On visits this year to illegal mines in the Tisri subdistrict in the Indian state of Jharkhand, investigative journalists noticed how children of only 12 years old were at work in hazardous mineshafts underground. The children were extracting mica, a mineral that gives car paint its metallic shine, while young girls were sorting the extracted mica for processing. Following the report, German car manufacturer BMW, a major buyer of the mica in India, is being criticised for having child labour in its supply chain. How can lawyers help BMW?
Discovery of child labour in BMW's supply chain
The journalists from The Guardian newspaper discovered that mica harvested in the mines was likely bought by BMW. The car manufacturer is being called to answer for a lack of oversight and for underperforming on its corporate social responsibility (CSR). In response to the report, BMW has passed the blame on to companies further down the supply chain. The car manufacturer states that “it does not tolerate child labour in its supply chain”, The Guardian reports, and has asked its mica suppliers to respond to the allegations.
CSR commitments of multinational corporations
BMW's pointing towards others may come back to bite the corporation. Being at the top of the supply chain, it has convening power and leverage like no other company, and therefore bears maximum social responsibilities. For support, one only has to look at the OECD guidelines for responsible behaviour of multinational enterprises and BMW's own CSR policies which promote a positive impact on society.
From a CSR perspective, the issue in India of children being sent out to work to gather income or due to a lack of schools is not merely a local issue but one that warrants a response from BMW headquarters too. Being a multinational corporation, setting foot in a developing country such as India creates responsibilities that extend beyond the immediate supplies to be obtained to include the social challenges of children and the families they are part of. Being a driver of the demand for mica, BMW can pursue its CSR by working side by side with mica suppliers, not only on measures to prevent child labour but also to offer perspective to children and their families.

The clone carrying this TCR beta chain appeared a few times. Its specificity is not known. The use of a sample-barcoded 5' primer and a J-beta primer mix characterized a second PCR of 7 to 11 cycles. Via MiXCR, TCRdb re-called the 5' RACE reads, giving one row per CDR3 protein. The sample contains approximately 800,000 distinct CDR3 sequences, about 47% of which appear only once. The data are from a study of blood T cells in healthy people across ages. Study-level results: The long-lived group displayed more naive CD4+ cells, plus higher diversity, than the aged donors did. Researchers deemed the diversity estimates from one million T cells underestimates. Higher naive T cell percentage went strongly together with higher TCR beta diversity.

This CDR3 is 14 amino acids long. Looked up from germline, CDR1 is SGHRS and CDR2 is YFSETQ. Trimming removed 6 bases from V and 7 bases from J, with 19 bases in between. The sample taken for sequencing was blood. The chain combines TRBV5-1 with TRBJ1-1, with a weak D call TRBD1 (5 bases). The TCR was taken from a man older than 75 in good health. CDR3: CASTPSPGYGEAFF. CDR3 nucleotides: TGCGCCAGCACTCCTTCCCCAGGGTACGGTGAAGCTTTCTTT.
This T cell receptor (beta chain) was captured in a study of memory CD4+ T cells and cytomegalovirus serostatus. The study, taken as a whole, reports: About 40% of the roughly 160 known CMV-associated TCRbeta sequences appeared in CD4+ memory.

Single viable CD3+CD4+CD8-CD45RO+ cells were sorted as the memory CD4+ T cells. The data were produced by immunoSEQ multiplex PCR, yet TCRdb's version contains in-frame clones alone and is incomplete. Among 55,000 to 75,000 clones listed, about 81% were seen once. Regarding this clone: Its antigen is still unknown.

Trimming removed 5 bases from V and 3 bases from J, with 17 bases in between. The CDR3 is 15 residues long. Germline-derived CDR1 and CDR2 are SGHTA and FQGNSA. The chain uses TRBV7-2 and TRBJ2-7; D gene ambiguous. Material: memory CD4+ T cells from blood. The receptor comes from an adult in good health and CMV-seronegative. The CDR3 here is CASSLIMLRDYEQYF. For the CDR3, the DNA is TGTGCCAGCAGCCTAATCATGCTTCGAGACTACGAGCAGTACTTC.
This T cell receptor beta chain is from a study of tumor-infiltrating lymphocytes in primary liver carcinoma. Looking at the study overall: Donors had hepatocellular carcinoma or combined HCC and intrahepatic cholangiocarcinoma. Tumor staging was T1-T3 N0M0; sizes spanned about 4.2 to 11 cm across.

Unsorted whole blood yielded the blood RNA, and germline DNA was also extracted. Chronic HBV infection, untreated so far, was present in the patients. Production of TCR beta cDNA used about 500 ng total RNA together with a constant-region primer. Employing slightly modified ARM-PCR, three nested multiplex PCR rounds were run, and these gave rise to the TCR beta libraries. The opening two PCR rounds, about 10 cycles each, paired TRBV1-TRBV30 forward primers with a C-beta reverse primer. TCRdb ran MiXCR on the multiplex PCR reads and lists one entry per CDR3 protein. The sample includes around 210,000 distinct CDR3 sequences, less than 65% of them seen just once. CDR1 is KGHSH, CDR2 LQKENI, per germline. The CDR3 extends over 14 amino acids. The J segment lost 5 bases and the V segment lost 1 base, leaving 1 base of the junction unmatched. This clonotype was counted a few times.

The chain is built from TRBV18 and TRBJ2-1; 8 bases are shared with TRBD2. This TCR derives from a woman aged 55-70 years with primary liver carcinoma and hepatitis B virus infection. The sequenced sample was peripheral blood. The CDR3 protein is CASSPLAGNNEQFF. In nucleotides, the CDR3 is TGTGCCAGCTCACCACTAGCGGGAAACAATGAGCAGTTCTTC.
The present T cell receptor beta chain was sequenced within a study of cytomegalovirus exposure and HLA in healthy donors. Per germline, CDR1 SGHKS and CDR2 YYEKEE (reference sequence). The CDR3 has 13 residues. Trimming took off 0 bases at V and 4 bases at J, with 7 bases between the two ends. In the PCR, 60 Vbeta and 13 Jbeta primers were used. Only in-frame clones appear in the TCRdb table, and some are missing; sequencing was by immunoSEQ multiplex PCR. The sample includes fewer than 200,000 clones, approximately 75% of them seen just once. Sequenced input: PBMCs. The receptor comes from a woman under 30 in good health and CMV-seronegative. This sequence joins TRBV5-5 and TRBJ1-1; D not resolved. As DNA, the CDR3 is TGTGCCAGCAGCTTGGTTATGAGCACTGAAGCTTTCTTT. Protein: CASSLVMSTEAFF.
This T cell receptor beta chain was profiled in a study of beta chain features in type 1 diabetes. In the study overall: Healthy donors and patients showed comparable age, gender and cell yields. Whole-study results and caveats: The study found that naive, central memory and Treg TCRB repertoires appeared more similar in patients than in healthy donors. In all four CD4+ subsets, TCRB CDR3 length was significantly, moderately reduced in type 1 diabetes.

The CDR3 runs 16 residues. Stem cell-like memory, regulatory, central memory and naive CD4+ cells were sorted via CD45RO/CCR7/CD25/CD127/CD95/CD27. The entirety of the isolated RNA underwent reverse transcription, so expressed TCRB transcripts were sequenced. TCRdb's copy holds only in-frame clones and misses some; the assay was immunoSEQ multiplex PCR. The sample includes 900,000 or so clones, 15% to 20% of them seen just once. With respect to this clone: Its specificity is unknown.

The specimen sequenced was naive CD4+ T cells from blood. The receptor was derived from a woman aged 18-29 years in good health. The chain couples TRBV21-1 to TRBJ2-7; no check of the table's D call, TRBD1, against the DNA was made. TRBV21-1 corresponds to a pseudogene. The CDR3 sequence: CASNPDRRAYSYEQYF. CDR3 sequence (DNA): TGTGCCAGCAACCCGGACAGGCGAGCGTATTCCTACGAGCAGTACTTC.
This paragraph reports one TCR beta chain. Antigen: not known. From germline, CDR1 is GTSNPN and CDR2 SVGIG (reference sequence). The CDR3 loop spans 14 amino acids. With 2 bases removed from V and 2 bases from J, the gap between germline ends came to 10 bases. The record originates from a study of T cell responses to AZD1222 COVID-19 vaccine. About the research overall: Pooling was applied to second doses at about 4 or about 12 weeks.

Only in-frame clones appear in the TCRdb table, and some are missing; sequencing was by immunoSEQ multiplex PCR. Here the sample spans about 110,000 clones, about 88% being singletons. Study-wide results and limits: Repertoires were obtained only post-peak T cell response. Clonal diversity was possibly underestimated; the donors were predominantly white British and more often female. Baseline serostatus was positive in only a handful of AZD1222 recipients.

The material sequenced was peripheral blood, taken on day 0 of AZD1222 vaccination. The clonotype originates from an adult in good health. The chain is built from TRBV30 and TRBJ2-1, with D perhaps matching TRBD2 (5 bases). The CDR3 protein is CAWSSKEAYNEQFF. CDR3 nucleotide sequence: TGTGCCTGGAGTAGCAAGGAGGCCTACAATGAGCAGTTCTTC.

Allow CSR advice to influence supply chain decisions
CSR-educated lawyers can help with BMW's due diligence by presenting the full picture of both risks and responsibilities in the supply chain. This does not require a new procedure; a broader scope suffices. As the OECD states (Commentary on General Policies, B.14, p. 23):
'Due diligence can be included within broader enterprise risk management systems, provided that it goes beyond simply identifying and managing material risks to the enterprise itself, to include the risks of adverse impacts related to matters covered by the Guidelines. (..) The Guidelines concern those adverse impacts that are either caused or contributed to by the enterprise, or are directly linked to their operations, products or services by a business relationship'.
The 'risks of adverse impacts' stretch to social challenges such as child labour that become visible when a multinational corporation decides to obtain its supplies such as mica for car paint from a business partner in a developing country. It is a logical step for BMW to include the social challenges in India in the due diligence assessment of its suppliers. CSR lawyers can define the positive impact of BMW in India and present approaches to corporate directors and the boards. Their assessment has to carry weight in the decision-making process or it will not make a difference in the end.
A role for internal and external lawyers
In fact, a company’s legal department is usually already involved in the execution of CSR policies by rendering “internal” judgements on CSR cases, as described in legal literature (J. Pitts III). It is important that the right kind of lawyer is included in this task, meaning that the judgments are not limited to determining material risks to the corporation. In addition, law firms hired to offer advice to the corporation are expected to do so from their own CSR policies, providing incentive for asking the tough questions that are within the scope of the work between the lawyer and the client. Those questions include the implementation of a client's own stated commitments to society.
No doubt further - and future - damage to corporate reputation and the children that work in the mica mines can be avoided, if CSR-infused advice is allowed to influence BMW's decision-making on supplies.